After several open houses, the board then voted to remove three elementary schools from the study until 2024, but to “continue the process” of potentially closing Sharon and Valley View in 2023.

Lawmakers react

Lawmakers said it seemed like the board had made the decision before gathering public input.

“It appears from what has been presented, that a decision had been made and now the open houses and such were designed to inform the public of those decisions,” Bramble said.

Sen. Luz Escamilla, D-Salt Lake, agreed, saying it felt like a “cover-up.”

But district officials said the board hasn’t yet voted on any school closures and an official vote will be taken in June. The district sent three representatives to the meeting: Kraig Brinkerhoff, its executive director of legal services, its executive director for communications and its business administrator. One board member, Joylin Lincoln, attended via Zoom.

“That’s one interpretation, that the decision had been previously made,” Brinkerhoff, the district’s attorney, said. “There are other interpretations that the decision has yet to be made.”

Sen. Brady Brammer, R- Pleasant Grove, said the timeline didn’t add up.

“You’ve kind of put yourself in the horns of dilemma,” Brammer said. “You either voted to close on the [Feb.] 28th and then took the actions to do so in violation of the statute even under your timeline of December 8, because that’s not 120 days, or you started the process and took all the actions to start closing the schools before a final vote to close the schools.”

Board member Lincoln said no decisions were made on Feb. 28.

“Our intent was always to be very transparent and inform the public throughout and as we’ve moved through the process and gathered more information to narrow our information,” Lincoln said. “(We are) trying to always bring information to the public as we get it.”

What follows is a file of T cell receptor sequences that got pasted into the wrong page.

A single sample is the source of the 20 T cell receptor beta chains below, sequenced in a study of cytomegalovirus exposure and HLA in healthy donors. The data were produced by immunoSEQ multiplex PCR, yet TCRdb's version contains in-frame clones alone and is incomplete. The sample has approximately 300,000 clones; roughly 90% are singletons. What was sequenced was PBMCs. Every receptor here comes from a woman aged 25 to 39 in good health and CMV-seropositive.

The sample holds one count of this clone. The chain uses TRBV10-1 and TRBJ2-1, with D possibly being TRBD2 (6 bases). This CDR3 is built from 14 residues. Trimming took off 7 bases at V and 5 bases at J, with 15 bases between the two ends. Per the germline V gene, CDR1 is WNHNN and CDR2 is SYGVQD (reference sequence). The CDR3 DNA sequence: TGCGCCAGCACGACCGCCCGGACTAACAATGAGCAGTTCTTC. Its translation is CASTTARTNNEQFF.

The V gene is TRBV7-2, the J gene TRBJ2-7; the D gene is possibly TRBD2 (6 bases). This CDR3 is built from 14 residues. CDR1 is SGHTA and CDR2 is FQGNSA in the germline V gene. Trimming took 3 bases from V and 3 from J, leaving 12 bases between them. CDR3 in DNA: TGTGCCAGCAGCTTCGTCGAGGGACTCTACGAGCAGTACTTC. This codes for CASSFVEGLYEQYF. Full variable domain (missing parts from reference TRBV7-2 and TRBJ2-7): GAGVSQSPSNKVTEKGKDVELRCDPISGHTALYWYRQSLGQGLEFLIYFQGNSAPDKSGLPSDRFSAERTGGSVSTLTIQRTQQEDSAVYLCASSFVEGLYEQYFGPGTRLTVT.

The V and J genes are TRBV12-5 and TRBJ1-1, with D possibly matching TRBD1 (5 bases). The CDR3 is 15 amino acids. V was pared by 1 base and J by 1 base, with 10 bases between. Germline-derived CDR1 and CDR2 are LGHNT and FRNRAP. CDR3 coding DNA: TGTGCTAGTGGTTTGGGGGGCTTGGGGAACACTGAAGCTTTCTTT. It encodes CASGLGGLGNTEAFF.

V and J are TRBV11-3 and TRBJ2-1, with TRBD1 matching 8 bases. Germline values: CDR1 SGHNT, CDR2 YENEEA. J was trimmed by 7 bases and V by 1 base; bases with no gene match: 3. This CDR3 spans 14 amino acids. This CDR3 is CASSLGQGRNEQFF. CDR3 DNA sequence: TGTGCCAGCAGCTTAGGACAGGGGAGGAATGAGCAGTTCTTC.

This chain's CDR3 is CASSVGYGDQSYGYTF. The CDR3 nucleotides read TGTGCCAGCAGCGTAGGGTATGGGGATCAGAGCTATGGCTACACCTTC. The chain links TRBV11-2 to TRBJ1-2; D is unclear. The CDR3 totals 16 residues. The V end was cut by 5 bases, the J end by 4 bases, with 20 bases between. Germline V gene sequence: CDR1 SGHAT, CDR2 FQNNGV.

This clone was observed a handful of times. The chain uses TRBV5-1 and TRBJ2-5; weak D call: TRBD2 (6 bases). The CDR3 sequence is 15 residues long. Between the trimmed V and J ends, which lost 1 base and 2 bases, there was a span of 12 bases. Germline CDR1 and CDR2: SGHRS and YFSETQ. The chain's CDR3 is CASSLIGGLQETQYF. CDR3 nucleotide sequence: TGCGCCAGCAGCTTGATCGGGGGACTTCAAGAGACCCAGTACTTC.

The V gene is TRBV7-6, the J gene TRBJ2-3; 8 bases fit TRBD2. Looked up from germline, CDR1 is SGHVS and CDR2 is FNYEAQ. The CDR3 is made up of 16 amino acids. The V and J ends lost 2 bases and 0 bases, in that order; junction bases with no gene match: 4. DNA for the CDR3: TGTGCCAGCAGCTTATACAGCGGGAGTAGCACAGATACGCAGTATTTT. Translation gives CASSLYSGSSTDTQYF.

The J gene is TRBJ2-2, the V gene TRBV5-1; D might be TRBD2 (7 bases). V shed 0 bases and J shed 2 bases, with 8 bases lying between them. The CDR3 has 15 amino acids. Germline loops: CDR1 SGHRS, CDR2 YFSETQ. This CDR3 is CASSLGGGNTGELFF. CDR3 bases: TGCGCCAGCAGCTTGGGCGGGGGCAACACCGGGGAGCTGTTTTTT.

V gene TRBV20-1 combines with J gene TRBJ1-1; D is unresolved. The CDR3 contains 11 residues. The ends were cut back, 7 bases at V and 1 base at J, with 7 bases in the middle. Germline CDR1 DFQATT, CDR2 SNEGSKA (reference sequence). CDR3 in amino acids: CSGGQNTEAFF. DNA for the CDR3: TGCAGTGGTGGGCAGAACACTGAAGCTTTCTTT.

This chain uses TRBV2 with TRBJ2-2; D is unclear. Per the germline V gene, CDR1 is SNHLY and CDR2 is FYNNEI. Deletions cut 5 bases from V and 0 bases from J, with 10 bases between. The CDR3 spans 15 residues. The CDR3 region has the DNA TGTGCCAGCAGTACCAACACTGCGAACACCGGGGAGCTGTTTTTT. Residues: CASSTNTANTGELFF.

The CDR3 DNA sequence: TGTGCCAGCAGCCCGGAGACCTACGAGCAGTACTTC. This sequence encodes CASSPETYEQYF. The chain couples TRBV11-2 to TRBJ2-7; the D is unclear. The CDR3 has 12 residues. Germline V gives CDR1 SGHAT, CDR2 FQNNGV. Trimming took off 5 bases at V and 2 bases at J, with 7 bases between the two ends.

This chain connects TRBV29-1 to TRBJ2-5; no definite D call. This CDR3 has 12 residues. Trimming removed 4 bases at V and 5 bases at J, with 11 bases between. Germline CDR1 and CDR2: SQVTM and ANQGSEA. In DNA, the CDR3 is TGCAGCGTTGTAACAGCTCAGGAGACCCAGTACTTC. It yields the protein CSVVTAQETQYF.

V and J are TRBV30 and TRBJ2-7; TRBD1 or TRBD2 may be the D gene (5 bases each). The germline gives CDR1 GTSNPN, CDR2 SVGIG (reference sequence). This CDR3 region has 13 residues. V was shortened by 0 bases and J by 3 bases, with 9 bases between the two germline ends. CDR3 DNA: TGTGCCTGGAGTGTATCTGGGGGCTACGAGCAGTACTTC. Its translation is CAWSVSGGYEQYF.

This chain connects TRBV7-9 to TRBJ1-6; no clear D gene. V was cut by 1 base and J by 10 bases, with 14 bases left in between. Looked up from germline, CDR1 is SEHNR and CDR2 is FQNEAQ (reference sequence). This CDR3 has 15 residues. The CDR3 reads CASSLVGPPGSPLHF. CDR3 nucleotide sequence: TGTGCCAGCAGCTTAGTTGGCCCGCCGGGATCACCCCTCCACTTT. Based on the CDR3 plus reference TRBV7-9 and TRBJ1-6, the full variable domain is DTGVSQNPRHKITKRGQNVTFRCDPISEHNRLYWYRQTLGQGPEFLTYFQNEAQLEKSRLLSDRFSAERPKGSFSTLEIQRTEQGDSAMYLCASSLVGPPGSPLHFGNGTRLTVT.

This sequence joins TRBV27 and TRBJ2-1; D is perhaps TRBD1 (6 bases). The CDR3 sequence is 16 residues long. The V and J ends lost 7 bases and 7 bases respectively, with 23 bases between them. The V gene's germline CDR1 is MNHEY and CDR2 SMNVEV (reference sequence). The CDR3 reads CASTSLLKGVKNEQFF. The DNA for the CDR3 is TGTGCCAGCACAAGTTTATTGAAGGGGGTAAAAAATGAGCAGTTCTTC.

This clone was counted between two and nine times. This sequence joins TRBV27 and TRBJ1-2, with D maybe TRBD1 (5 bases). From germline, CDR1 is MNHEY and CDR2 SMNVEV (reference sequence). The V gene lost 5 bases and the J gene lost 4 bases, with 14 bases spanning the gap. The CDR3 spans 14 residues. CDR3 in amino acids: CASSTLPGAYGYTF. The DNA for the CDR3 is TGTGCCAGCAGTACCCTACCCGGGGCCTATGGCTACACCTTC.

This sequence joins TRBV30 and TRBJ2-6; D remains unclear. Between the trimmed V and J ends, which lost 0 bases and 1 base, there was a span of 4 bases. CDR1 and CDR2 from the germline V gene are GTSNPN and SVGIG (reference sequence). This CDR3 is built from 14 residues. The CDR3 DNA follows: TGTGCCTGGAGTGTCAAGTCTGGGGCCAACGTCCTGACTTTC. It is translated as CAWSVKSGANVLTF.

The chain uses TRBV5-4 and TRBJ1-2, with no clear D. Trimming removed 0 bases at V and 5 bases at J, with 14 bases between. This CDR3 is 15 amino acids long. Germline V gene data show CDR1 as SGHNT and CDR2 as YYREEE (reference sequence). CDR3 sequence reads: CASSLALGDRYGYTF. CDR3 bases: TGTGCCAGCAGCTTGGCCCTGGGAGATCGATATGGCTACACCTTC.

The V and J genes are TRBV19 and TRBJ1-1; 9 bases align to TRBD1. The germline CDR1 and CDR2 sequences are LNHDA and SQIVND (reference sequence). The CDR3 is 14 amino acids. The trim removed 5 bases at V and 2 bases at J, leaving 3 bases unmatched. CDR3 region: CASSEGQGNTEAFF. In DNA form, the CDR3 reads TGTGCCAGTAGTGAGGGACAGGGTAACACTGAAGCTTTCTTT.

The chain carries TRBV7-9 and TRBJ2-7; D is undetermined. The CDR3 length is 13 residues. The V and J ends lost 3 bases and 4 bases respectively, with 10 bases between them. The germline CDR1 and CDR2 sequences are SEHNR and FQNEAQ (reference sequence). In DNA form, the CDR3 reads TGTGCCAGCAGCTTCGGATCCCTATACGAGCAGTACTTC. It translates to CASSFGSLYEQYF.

What’s next?

Bramble explained that the legislature has no punitive authority over school boards and districts, but its role in this matter is to ensure the state statute is sound and to make adjustments if any ambiguity exists.

“If we don’t figure out the process so that parents and families who have made critical life decisions on where their kids go to school have the time to adjust to that and have the ability to prepare themselves for it….we’re going to have this issue over and over and over again, coming up to the legislature,” Brammer said.

Bramble said that the superintendent and board chair’s input in June will allow the committee members to better determine if there are ambiguities within the law.

“What we do need to understand is, are there systemic problems with a statute that need to be looked at? For me, personally, I’m not persuaded that there are yet,” Bramble said.

The two district leaders may challenge the subpoena due to ongoing litigation. The district has not yet filed a response; the suit asks a judge to stop the district from approving the current proposed school closures and new boundaries until it restarts its process.

Alicia Alba, a parent who presented at Thursday’s meeting and one of the 33 plaintiffs in the lawsuit ,said she’s lost trust in the Alpine School District.

“They need to be held accountable,” Alba said. “Not only for the situations that we are facing right now with these five schools that are on the chopping block for possible closure, but also for all schools and all students in the future in our district and in other districts. This should not happen. This should not be the process. This should not be how they handle things. They need to follow the law.”